What Aloe Vera does in your body: why Egyptians called it the plant of immortality

What Aloe Vera does in your body: why Egyptians called it the plant of immortality

Aloe Vera is a plant that everybody loves. We all want to have it in our homes because it is commonly thought of as a cute and easy to care. It brightens our rooms. But, did you know that Egyptians used to call it “The plant of immortality?”


Its succulent has become more popular in American homes, but still, many people don’t realize that their decorative plant actually contains amazing healing properties.

Aloe Barbadensis is the plant of immortality’s generic name and it has been used for thousands of years throughout the world.


The ancient Egyptian, Greek and Roman society even had a sacred place for it. It also has a long history of medical use in South Africa, Latin America, and the Caribbean.

The University of Maryland Medical Center reports that Aloe was a popularly prescribed medicine in the United States throughout the XVIII and XIX centuries. Nowadays, the plant of immortality is also one of the most used plants everywhere.

Benefits Of Aloe

Aloe Vera is commonly used as a home remedy for mouth, osteoarthritis, ulcerative colitis, fever, asthma and simply as a general tonic. It’s even considered to be a natural beauty product.

People often apply the gel on their skin to treat sunburns, burns, cuts, infections and other wounds. It acts as an analgesic and fights inflammation and itching.

The magical plant of immortality is composed of two powerful immune-boosting compounds: glycoproteins and polysaccharides. The glycoproteins work to block pain and reduce inflammation, while polysaccharides promotes skin repair and keeps it moisturized.

Several studies claim that aloe treats burns better than any conventional medication in terms of shortening healing time and pain.

The plant can also treat constipation, genital herpes, psoriasis, seborrheic dermatitis, cancer, canker sores, upper respiratory tract infection, dental conditions, high cholesterol, inflammatory bowel disease and lowers blood sugar levels in people with type 2 diabetes!

How to prepare and use Aloe gel?

You need:

-A clean cutting board

-A sharp filleting knife

-An aloe plant

-A clean plate

-A clean cotton towel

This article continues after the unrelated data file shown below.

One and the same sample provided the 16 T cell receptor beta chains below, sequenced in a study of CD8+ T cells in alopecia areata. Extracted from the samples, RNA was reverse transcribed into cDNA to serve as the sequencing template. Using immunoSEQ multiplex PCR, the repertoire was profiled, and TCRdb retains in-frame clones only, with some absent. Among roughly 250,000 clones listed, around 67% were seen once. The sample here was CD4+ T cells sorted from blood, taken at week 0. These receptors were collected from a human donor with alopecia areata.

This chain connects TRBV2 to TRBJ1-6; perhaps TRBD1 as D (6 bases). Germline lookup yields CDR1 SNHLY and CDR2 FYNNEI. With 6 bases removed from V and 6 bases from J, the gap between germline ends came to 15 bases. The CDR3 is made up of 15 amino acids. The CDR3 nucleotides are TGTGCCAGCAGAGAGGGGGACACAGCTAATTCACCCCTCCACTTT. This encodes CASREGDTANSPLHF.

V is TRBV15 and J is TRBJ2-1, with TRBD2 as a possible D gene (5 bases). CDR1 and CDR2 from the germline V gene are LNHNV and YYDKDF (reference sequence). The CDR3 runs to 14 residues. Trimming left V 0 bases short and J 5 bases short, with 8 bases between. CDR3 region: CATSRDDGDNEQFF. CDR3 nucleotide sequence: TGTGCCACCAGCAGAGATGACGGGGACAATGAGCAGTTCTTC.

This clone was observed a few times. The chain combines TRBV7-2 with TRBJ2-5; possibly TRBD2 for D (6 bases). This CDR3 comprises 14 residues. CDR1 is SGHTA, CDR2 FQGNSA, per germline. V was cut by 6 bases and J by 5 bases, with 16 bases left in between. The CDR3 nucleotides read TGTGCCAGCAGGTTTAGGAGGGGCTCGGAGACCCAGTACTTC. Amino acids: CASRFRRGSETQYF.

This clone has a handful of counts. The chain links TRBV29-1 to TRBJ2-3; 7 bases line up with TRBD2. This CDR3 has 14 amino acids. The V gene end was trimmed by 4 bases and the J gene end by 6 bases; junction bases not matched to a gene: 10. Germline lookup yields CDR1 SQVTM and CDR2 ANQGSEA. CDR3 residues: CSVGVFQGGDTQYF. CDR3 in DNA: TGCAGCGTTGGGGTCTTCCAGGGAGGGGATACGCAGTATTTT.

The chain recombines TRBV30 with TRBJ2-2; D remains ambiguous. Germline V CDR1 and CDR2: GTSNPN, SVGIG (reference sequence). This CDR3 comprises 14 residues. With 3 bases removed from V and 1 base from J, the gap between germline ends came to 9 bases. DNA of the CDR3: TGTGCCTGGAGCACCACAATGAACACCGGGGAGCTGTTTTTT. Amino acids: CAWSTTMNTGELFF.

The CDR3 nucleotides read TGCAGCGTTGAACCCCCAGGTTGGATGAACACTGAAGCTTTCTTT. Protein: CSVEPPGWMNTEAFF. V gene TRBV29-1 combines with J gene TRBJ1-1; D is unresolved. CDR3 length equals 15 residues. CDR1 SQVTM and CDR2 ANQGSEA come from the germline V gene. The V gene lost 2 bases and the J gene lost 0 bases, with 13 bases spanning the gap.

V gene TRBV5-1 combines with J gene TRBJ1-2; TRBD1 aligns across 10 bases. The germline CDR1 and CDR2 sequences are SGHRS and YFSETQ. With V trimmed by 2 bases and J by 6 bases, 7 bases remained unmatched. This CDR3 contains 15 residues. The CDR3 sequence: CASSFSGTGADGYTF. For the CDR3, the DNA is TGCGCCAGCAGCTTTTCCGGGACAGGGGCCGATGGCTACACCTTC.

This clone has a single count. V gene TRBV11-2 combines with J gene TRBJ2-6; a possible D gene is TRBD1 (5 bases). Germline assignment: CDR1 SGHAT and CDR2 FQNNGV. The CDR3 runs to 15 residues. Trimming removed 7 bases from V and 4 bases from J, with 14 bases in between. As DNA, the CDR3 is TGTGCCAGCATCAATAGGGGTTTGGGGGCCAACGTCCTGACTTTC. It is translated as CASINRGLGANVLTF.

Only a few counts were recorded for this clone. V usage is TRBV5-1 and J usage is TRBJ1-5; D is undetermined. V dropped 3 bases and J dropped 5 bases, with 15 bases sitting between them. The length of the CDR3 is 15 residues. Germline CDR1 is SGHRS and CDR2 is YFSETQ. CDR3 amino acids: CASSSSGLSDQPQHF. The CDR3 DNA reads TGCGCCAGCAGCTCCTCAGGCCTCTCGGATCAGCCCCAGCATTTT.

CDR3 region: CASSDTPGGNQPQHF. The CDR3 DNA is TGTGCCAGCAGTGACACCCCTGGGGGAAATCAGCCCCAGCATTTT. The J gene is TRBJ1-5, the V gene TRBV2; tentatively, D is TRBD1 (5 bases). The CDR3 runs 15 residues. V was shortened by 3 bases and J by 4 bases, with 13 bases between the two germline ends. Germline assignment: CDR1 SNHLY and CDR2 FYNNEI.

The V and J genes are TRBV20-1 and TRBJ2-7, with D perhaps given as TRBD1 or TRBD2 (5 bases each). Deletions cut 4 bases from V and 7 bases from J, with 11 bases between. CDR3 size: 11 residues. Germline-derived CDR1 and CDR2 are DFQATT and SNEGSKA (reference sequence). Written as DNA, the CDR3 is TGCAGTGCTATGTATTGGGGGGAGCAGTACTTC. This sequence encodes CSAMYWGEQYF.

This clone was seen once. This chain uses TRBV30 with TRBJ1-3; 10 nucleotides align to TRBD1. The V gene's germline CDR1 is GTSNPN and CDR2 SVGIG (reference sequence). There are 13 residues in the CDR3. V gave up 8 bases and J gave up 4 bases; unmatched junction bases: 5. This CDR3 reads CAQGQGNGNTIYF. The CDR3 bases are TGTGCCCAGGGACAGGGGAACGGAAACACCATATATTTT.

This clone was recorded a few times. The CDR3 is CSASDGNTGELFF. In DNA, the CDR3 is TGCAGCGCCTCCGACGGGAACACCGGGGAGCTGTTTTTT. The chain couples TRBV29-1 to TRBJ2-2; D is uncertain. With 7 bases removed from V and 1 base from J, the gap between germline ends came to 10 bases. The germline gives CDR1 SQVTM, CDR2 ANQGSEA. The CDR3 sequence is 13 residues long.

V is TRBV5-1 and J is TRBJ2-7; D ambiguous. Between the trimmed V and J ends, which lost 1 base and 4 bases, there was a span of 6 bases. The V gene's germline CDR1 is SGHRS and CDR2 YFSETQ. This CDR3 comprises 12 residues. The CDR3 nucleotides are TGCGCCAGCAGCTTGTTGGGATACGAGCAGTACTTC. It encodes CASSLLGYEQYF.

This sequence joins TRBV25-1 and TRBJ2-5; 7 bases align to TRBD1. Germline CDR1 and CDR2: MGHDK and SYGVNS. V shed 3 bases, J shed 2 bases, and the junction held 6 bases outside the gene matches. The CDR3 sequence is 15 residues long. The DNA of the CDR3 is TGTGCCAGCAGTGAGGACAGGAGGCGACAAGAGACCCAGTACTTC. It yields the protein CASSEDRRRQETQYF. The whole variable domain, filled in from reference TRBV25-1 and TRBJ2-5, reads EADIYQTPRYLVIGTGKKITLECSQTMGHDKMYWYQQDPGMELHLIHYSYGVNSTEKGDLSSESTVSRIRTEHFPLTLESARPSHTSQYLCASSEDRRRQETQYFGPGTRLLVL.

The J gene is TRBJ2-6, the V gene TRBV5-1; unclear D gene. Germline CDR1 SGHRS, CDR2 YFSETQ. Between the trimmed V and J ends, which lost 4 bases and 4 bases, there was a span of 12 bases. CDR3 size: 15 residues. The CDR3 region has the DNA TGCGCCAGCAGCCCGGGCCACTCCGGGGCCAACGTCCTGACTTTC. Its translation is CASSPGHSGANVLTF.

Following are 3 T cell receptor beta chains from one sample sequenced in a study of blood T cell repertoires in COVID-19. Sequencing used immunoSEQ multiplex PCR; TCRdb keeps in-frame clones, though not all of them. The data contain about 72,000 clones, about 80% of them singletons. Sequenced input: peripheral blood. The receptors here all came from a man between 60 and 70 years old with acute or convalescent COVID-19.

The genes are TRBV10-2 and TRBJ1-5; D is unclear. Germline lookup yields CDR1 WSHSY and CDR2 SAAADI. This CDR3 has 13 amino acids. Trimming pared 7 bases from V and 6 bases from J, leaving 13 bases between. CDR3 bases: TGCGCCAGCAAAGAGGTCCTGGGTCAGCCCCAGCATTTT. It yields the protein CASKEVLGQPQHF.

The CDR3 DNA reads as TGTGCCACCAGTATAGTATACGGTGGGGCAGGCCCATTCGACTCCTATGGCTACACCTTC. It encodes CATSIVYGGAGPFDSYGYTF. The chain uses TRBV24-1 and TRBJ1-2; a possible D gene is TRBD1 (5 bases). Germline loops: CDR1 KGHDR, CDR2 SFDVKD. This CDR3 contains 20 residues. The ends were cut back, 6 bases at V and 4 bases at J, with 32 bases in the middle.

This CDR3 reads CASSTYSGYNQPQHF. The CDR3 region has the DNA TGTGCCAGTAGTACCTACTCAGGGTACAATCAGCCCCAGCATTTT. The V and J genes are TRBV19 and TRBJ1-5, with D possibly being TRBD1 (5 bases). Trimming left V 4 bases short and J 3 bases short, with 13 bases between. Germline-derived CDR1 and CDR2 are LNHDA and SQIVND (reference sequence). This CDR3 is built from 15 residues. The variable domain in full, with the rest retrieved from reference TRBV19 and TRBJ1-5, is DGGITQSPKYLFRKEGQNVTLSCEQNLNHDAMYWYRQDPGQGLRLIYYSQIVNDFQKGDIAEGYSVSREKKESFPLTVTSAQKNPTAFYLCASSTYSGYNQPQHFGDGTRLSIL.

-A sterile glass jar

-Fresh lemon juice

-A food processor (optional)


First, wash your hands to avoid contaminating the sterile gel.

Pick a thick & juicy mature leaf from the bottom of your plant which should be at least 4-6 inches long. Cut it cleanly off to the plant as to nut harm other leaves.

Wipe your knife clean.

Wash and dry the leaf and let it sit on your plate at a 45° angle so that it may drain out its yellow juice. This juice is a potent laxative that may cause digestive distress in some people.

After 15 minutes, transfer the leaf to your cutting board and remove the sharp edges from the sides.

Then, gently fillet the leaf as to remove the green outer shell and lose as little gel in the process as possible. Repeat this until all the green is removed.

Cut the gel into cubes and place the gel in your jar.

Run your knife along the green scraps to harvest any remaining gel.

Squeeze a bit of fresh lemon juice over the gel to help it last longer. You’ll need a quarter of a lemon for each cup of gel. Shake to coat evenly.

If you want, transfer the gel to your food processor and pulse on high to turn it into a smoother gel.

Store it in a sealed jar in your refrigerator for up to a week.

For medicinal use, take 30 ml three times a day internally, but first consult a naturopath!

For topical use, first clean and cut the leaf lengthwise and rub the gel directly onto your wound several times a day until the wound has fully healed! Use this magical plant of immortality as more as possible and soon, you’ll see and ripe all of its wonderful benefits!

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